Finally, the court rejected an equal protection challenge to the ordinance, finding that it did not treat people with religious beliefs about marriage differently than others, and that the owners of the business could not claim that they are members of a “suspect class” for purposes of analyzing their equal protection claim. “Phoenix has a legitimate governmental purpose in curtailing discriminatory practices,” wrote Winthrop, “and prohibiting businesses from sexual orientation discrimination is rationally related to that purpose.”

 

A spokesperson for ADF promptly announced that they would seek review from the Arizona Supreme Court, which has discretion whether to review the decision. Seeking review, however, is a prerequisite to petitioning the U.S. Supreme Court.  ADF is clearly determined to get this issue back before the Supreme Court.  It represents Arlene’s Flowers, whose petition is now pending, and it also represents a videography company in a case similar to Brush & Nibs, affirmatively litigating to get an injunction to allow the company to expand into wedding videos without having to do them for same-sex weddings.  The district court’s ruling against them in that case is now on appeal in a federal circuit court. One way or another, it seems likely that this issue will get back to the Supreme Court before too long.

 

European Human Rights Court Rules Against Russia on “Homosexual Propaganda” Laws

Posted on: June 20th, 2017 by Art Leonard No Comments

 

A seven-member chamber of the European Court of Human Rights in Strasbourg issued a judgment on June 20 in the case of Bayev & Others v. Russia, Applications nos. 67667/09 and 2 others, holding that local and national laws in Russia making it an administrative offense for somebody to “promote homosexuality among minors” or to promote “non-traditional sexual relations” violates the free speech and equality provisions of the European Convention on Human Rights.  The Parliament of the Russian Federation ratified the Convention in 1998, during the period of liberalization in that country, but in 2015 the Parliament approved a draft law endorsed by President Vladimir Putin authorizing Russia to ignore rulings of the European Court of Human Rights when they were inconsistent with the Russian Constitution.  Despite their proclaimed purpose of protecting minors, the laws have been aggressively enforced to prevent public demonstrations in support of LGBT rights.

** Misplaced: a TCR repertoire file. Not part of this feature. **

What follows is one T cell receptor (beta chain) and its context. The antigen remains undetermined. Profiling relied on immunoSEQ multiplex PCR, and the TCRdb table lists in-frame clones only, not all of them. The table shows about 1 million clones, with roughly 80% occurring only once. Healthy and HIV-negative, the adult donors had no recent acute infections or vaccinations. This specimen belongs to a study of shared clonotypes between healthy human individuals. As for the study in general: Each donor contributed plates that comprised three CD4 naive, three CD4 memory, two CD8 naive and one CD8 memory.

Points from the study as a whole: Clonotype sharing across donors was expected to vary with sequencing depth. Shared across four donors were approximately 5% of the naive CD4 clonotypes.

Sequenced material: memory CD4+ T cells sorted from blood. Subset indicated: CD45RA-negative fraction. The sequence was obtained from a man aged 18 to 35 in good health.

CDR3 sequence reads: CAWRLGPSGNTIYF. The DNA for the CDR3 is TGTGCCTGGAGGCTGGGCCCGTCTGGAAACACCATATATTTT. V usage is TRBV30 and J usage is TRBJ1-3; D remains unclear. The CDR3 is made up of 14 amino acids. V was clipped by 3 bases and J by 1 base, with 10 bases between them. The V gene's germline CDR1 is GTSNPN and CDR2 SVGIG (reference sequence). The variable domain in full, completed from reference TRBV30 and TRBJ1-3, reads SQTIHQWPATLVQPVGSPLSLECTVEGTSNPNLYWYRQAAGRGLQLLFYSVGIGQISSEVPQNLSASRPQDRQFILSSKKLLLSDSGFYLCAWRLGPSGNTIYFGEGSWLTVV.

The Bayev case consolidated applications to the court by three Russian gay rights advocates, Nikolay Bayev, Aleksey Kiselev, and Nikolay Alekseyev, each of whom had been prosecuted under either the local laws or the federal law, all of which made it an administrative offense, punishable by a fine, to “promote homosexuality” or “non-traditional relationships” to minors.  These applicants had demonstrated with banners asserting the normality of homosexuality, in two cases in places where children were likely to see them (schools, libraries) and in one case in front of a government building.  Each of them was fined, and their appeals were rejected by the constitutional courts in Russia.

In defending the laws, the Russian government insisted that they were within its authority, and consistent with the European Convention, to protect the morals of youth and the demographic and health concerns of the nation by prohibiting such “promotion.”  The government pointed to the severe demographic challenge faced by Russia, which has suffered a declining population, as well as the risks of HIV transmission through homosexual activity and the need to channel Russian youth into traditional heterosexual family relationships to produce more children.

The applicants pointed to the protection for freedom of expression and equality under Articles 10 and 14 of the Convention, contending that the government had not provided adequate justification for censoring the applicants’ messages.

The seven-member chamber, whose judgment will be appealed by Russia to a larger “Grand Chamber” of the court, included judges from Sweden, Spain, Switzerland, Slovakia, Cyprus and the Netherlands, as well as a Russian judge, who was the lone dissenter from the judgment.

The court thoroughly rejected the Russian government’s argument in support of the laws.  The government admitted that the laws restricted freedom of expression, but claimed that the restriction fell within the “margin of appreciation” for justified restrictions.  While noting the government’s argument that the “margin of appreciation” is wide “where the subject matter may be linked to sensitive moral or ethical issues” as to which there is no European consensus, in this case, the court said, “there is a clear European consensus about the recognition of individuals’ right to openly identify themselves as gay, lesbian or any other sexual minority, and to promote their own rights and freedoms,” citing to its earlier judgment in a case brought by Mr. Alexeyev in opposition to the earliest local enactment of a similar law.